San Marcos Mercury | Local News from San Marcos and Hays County, Texas
  • Mar 23, 2012
  • Brad Rollins
  • Uncategorized

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March 23rd, 2012
World War II aircraft on display at San Marcos Muni

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World War II-era aircraft, including a rare Boeing B-17 Flying Fortress and other bombers and fighters, will be on display at the San Marcos Municipal Airport March 26 through March 28.

The Collings Foundation’s Wings of Freedom Tour says the B-17 is one of only 10 in flying condition in the United States and that its B-24J Liberator and P-51C Mustang are the only remaining, operable aircraft of their type in the world. The display also includes a Huey helicopter from the Vietnam War era.

Admission is $12 for adults and $6 for children under 12. World War II veterans get in free. The tour also sells rides on the aircraft starting at $425 for a half-hour on a bomber to $3,200 for an hour on a P-51 Mustang.

The fleet will arrive at the airport at 2 p.m. Monday, March 26 and will be on display through noon Wednesday, March 28. For information, call 1-800-568-8924.

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2 thoughts on “World War II aircraft on display at San Marcos Muni

  1. This is cool. I should point out, though, that WWII-era planes are always available at the San Marcos airfield, because the Commemorative Air Force keeps an impressive collection of vintage aircraft in a large hangar here that serves as a kind of war plane museum. The collection includes a B25 bomber and two Japanese Zero replicas that were featured in the film “Tora! Tora! Tora!” It’s wonderful to see.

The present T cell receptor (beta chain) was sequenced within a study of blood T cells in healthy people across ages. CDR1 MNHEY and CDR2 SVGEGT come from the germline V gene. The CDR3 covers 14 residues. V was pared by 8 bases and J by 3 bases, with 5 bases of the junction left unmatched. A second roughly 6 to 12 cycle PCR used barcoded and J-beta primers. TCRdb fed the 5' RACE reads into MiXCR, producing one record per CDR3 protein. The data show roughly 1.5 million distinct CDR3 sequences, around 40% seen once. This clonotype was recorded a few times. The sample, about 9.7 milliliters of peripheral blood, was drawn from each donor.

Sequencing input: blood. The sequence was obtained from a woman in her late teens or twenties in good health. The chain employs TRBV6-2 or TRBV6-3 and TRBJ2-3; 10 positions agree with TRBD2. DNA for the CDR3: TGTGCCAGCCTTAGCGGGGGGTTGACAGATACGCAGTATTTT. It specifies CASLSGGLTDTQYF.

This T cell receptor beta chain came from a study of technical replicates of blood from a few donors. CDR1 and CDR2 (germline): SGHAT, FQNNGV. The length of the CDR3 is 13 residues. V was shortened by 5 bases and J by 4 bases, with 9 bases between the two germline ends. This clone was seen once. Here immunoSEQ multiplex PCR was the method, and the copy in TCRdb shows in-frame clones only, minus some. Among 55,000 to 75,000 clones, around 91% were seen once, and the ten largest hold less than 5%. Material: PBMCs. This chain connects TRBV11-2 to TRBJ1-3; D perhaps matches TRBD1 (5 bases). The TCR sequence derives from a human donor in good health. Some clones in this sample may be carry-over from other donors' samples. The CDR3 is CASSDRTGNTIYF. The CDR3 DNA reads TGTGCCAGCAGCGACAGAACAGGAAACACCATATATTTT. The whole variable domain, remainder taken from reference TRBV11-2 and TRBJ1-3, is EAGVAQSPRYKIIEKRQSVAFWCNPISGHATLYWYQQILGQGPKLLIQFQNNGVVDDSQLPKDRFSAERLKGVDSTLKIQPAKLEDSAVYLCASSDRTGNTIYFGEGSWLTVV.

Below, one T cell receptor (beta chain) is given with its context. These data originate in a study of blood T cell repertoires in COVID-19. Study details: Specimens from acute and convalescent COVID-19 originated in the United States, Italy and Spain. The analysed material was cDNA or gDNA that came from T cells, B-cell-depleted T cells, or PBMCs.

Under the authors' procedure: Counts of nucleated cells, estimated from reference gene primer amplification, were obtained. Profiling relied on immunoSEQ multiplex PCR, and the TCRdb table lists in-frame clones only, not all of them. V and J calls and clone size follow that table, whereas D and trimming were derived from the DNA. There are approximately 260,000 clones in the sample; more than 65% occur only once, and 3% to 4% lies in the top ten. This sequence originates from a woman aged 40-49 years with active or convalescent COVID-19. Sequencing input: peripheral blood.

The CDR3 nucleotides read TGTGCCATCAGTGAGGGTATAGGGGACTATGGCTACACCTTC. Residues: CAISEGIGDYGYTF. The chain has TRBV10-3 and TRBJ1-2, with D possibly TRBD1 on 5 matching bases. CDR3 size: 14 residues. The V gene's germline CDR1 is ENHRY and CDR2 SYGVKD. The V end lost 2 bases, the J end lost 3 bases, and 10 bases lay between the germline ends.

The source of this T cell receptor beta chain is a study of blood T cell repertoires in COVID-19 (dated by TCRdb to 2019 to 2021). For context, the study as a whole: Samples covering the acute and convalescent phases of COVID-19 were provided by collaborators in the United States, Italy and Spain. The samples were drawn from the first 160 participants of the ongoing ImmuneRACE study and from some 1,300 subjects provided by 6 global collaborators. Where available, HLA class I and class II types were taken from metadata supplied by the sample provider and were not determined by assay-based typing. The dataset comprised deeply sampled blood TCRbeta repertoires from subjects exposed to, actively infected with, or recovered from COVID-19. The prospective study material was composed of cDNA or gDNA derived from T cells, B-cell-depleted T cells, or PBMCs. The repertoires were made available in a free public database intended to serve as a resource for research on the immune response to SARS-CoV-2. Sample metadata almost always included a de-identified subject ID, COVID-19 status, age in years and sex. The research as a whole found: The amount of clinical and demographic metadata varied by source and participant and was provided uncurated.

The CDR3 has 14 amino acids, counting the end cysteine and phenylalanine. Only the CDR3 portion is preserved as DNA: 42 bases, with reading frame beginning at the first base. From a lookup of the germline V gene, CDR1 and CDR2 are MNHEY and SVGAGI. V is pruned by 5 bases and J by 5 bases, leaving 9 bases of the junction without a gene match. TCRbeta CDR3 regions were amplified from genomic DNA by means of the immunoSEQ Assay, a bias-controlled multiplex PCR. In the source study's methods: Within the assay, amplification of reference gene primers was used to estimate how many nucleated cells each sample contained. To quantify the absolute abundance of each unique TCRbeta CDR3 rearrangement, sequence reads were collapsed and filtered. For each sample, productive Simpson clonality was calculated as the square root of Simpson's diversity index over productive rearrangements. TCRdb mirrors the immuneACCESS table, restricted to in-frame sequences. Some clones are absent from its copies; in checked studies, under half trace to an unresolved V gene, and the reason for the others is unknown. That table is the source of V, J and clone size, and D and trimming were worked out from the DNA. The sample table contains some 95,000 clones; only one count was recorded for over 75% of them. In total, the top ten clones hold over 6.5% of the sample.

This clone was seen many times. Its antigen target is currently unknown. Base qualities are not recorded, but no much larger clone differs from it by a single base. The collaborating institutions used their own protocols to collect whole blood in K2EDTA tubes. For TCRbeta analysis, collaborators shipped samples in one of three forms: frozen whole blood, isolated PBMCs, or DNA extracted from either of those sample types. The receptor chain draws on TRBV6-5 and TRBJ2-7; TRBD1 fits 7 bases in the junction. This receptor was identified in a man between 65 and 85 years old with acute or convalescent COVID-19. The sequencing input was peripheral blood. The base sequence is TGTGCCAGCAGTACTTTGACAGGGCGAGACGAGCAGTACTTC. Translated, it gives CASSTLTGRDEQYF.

We stumbled upon it by accident a few years ago, and after we spent an hour or so chatting with the friendly guys who maintained the planes, they asked if we’d help them wipe oil off the fuselage of the big bomber after it returned from a flight. We happily obliged, and as token of their thanks, they let us climb into the cockpit and gunner’s nest. I can tell you it helped to be short if you were a B25 crew member.

    You can fly in these birds for a fee, as well. They also keep a nice little museum with fascinating artifacts, like the fur-lined flight jacket and hat used by a Japanese pilot. (Must have been freezing in those planes.)

    I’ve mentioned this to many San Martians and a good percentage of them had never heard of this terrific collection.

    Admission is free, though a donation of $3 is welcome.

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